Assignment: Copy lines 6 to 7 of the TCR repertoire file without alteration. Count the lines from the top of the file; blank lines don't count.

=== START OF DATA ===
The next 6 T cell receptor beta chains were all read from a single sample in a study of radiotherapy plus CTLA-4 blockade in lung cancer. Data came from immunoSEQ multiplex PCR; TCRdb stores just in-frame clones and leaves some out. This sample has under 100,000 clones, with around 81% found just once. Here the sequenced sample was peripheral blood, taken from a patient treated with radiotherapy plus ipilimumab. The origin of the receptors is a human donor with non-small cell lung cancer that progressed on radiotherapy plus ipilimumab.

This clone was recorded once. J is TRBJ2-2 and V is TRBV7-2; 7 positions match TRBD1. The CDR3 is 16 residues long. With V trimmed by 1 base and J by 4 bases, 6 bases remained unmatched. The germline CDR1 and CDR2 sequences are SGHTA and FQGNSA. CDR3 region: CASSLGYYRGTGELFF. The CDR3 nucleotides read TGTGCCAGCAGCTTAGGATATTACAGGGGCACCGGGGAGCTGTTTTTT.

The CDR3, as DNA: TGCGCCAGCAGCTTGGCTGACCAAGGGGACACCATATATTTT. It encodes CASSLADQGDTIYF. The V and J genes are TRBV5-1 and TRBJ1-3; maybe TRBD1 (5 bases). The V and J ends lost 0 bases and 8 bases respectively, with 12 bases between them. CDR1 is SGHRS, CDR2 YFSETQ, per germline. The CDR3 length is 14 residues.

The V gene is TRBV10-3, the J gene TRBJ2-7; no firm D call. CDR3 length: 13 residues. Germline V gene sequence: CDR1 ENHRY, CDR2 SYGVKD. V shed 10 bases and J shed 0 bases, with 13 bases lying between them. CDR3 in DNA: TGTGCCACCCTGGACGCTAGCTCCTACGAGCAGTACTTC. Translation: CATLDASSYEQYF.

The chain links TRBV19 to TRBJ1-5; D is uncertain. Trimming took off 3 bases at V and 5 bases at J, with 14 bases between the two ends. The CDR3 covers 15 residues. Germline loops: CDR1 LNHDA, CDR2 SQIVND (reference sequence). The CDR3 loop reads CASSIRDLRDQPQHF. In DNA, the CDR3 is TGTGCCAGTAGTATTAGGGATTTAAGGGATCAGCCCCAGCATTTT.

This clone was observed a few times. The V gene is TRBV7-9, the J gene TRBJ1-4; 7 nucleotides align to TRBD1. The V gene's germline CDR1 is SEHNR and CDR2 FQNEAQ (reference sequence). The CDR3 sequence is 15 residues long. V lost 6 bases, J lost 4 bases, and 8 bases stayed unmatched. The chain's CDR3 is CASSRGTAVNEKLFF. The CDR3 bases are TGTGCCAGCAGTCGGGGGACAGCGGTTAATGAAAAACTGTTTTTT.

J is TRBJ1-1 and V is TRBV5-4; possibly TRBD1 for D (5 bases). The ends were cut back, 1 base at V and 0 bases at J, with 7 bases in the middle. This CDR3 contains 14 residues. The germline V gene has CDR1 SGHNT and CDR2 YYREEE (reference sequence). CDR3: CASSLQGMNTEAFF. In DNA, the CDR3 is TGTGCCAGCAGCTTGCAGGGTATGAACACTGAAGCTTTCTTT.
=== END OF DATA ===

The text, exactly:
This clone was observed a few times. The V gene is TRBV7-9, the J gene TRBJ1-4; 7 nucleotides align to TRBD1. The V gene's germline CDR1 is SEHNR and CDR2 FQNEAQ (reference sequence). The CDR3 sequence is 15 residues long. V lost 6 bases, J lost 4 bases, and 8 bases stayed unmatched. The chain's CDR3 is CASSRGTAVNEKLFF. The CDR3 bases are TGTGCCAGCAGTCGGGGGACAGCGGTTAATGAAAAACTGTTTTTT.

J is TRBJ1-1 and V is TRBV5-4; possibly TRBD1 for D (5 bases). The ends were cut back, 1 base at V and 0 bases at J, with 7 bases in the middle. This CDR3 contains 14 residues. The germline V gene has CDR1 SGHNT and CDR2 YYREEE (reference sequence). CDR3: CASSLQGMNTEAFF. In DNA, the CDR3 is TGTGCCAGCAGCTTGCAGGGTATGAACACTGAAGCTTTCTTT.